Date of Award:
Doctor of Philosophy (PhD)
Special Education and Rehabilitation
Timothy A. Slocum
Students with disabilities included in general education settings often require varying levels of supports and services to execute classroom routines effectively while maximizing their learning opportunities. One support that holds potential to increase outcomes for students with disabilities in general education settings is peer tutoring. Therefore, the purpose of this study was to determine the effects that a targeted, unidirectional tutoring intervention had on the math outcomes for students with learning disabilities in a Secondary Mathematics I class. High school students that had advanced skills in mathematics served as interventionists (i.e., peer tutors) and were trained to deliver the unidirectional tutoring intervention to students with learning disabilities who were identified as low achievers in mathematics. All three tutees increased their criterion and normative (i.e., as compared to their peers) performance on teacher-developed weekly mathematics quizzes when receiving the tutoring intervention. Furthermore, all three tutees increased their quantity and quality of mathematics problems completed as well as academic engagement during the tutoring intervention. Finally, tutees, tutors, and a general education teacher indicated that they perceive the unidirectional tutoring intervention as effective and socially desirable.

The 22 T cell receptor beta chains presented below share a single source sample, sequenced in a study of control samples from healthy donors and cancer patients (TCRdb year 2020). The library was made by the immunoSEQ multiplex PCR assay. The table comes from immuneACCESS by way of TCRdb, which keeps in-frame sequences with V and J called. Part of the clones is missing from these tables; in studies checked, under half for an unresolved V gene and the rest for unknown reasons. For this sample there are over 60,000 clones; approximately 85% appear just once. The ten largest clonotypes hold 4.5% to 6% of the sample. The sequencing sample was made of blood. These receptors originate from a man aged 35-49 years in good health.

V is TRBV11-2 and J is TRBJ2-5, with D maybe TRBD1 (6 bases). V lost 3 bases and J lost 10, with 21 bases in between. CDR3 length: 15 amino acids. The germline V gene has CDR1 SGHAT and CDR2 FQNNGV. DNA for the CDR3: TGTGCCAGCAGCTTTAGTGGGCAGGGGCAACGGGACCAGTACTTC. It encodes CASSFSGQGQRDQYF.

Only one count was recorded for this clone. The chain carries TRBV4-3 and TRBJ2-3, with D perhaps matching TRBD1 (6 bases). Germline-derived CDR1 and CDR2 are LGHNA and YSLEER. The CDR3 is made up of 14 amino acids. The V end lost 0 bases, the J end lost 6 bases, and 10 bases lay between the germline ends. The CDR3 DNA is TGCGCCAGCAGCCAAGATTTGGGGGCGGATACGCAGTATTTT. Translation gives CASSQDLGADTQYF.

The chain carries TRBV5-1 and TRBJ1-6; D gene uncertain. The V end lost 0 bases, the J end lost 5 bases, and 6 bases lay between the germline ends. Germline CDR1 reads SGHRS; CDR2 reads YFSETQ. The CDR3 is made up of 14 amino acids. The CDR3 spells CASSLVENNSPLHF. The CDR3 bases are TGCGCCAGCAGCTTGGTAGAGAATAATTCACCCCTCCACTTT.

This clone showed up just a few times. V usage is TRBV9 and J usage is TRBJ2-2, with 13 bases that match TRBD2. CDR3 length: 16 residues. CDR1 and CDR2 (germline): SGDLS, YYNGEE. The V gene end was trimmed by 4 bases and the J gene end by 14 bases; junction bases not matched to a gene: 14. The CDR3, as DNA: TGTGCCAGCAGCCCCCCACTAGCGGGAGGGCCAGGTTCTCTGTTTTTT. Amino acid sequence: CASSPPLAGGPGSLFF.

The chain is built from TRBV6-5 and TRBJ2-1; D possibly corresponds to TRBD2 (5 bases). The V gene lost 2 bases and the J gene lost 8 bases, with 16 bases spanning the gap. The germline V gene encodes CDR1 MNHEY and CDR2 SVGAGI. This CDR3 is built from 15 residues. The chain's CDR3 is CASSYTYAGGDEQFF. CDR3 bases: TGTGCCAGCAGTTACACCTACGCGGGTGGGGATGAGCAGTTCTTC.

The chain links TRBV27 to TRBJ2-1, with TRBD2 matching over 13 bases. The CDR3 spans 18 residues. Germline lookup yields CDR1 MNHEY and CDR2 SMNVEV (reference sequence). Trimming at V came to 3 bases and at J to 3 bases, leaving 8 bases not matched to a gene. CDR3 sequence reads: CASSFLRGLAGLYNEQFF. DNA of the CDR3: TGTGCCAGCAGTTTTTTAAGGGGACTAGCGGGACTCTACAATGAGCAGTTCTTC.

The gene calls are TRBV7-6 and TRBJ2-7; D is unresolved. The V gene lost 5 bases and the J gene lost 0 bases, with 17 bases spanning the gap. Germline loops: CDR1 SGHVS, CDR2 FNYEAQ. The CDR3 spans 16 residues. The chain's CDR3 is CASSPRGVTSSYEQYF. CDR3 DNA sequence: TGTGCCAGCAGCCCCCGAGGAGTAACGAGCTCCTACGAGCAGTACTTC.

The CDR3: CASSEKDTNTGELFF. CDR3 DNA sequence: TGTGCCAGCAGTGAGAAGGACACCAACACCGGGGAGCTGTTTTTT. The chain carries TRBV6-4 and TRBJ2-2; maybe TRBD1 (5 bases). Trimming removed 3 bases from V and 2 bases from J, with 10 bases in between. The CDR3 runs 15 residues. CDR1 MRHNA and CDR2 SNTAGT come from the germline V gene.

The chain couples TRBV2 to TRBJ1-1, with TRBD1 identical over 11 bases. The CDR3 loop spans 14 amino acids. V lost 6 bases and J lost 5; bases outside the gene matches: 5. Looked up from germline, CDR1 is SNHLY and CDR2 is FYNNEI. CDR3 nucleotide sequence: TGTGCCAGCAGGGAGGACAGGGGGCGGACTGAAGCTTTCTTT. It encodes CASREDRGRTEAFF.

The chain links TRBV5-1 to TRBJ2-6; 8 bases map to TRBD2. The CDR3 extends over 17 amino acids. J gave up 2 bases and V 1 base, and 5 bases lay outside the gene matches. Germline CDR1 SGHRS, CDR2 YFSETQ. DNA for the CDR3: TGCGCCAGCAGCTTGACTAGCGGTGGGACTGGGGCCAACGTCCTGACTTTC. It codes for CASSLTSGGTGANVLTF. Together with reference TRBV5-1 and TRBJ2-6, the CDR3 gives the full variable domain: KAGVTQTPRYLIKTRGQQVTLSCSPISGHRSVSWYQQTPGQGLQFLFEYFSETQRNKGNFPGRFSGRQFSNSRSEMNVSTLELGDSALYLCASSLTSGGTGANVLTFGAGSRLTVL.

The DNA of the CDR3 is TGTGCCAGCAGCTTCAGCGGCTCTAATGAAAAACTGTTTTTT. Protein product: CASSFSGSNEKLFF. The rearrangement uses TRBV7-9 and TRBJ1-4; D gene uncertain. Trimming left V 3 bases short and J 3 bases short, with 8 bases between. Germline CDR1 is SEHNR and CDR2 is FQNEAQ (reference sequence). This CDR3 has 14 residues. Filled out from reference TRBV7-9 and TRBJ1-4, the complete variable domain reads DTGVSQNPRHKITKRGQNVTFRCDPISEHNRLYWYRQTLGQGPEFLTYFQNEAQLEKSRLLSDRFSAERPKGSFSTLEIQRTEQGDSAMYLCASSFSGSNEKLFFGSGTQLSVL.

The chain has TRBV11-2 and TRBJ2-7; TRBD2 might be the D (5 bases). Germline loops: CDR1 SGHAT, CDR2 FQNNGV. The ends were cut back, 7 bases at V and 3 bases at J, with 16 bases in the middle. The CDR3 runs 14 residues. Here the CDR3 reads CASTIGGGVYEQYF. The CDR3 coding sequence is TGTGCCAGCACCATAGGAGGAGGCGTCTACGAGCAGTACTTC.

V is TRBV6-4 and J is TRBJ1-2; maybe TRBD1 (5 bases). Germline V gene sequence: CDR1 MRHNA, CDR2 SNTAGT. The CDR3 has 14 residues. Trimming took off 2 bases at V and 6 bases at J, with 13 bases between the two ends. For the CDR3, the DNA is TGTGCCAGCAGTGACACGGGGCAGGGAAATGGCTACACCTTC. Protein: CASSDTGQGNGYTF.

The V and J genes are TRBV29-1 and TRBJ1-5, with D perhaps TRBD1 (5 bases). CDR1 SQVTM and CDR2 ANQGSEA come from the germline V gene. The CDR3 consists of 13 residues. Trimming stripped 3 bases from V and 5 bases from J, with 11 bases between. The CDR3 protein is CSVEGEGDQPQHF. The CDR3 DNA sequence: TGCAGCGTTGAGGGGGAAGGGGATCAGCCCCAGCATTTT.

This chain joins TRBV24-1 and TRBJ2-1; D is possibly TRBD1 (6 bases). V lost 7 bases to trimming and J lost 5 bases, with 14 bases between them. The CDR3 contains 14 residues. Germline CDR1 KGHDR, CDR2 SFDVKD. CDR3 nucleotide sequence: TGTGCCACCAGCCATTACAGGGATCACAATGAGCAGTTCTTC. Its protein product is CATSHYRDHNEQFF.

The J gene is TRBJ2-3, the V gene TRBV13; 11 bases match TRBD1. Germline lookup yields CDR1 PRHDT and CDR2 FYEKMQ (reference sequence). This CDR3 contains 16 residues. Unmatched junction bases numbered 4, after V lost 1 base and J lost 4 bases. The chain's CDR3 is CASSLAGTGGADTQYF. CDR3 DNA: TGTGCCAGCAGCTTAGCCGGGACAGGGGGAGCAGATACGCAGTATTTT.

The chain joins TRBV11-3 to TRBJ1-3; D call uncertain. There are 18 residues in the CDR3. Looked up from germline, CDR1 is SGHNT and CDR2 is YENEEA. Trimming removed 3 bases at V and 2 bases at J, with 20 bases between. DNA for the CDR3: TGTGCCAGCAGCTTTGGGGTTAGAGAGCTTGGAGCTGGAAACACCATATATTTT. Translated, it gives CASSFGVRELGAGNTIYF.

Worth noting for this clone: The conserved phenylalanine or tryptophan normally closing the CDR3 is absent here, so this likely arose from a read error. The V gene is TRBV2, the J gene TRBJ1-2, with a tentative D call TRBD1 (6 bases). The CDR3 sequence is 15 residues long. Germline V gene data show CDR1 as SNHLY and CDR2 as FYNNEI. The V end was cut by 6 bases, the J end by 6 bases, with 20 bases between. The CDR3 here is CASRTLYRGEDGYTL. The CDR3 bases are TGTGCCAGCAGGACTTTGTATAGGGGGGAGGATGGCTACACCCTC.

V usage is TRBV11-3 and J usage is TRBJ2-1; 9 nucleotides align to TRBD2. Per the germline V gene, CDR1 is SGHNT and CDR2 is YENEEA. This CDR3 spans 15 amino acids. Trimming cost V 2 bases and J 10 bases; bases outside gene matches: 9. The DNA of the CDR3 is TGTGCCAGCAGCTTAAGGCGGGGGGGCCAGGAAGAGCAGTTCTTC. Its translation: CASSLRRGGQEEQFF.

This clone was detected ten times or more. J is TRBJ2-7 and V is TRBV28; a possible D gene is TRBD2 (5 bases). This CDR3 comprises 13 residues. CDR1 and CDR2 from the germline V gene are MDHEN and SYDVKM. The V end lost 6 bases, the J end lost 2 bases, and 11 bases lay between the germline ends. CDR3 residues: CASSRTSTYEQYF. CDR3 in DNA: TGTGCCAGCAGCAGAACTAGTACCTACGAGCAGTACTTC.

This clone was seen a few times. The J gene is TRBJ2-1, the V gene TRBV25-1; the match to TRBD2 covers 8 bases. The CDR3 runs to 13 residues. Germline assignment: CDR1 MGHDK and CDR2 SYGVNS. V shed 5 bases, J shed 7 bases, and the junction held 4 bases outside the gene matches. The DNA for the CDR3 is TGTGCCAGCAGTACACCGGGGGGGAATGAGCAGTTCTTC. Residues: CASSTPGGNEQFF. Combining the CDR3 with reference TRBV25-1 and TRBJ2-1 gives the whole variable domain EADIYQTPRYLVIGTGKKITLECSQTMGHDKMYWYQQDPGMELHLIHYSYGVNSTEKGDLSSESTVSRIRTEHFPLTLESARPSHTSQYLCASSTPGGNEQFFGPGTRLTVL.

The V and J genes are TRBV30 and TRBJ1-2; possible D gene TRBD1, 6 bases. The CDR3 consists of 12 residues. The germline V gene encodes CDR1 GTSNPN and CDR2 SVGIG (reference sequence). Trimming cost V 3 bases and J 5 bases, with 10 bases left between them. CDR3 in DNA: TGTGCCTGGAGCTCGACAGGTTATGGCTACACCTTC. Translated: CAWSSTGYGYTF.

Pyle, Daniel, "The Effects of Unidirectional Peer Tutoring on Mathematics Outcomes for Students with Learning Disabilities in an Inclusive, Secondary Setting" (2015). All Graduate Theses and Dissertations. 4634.
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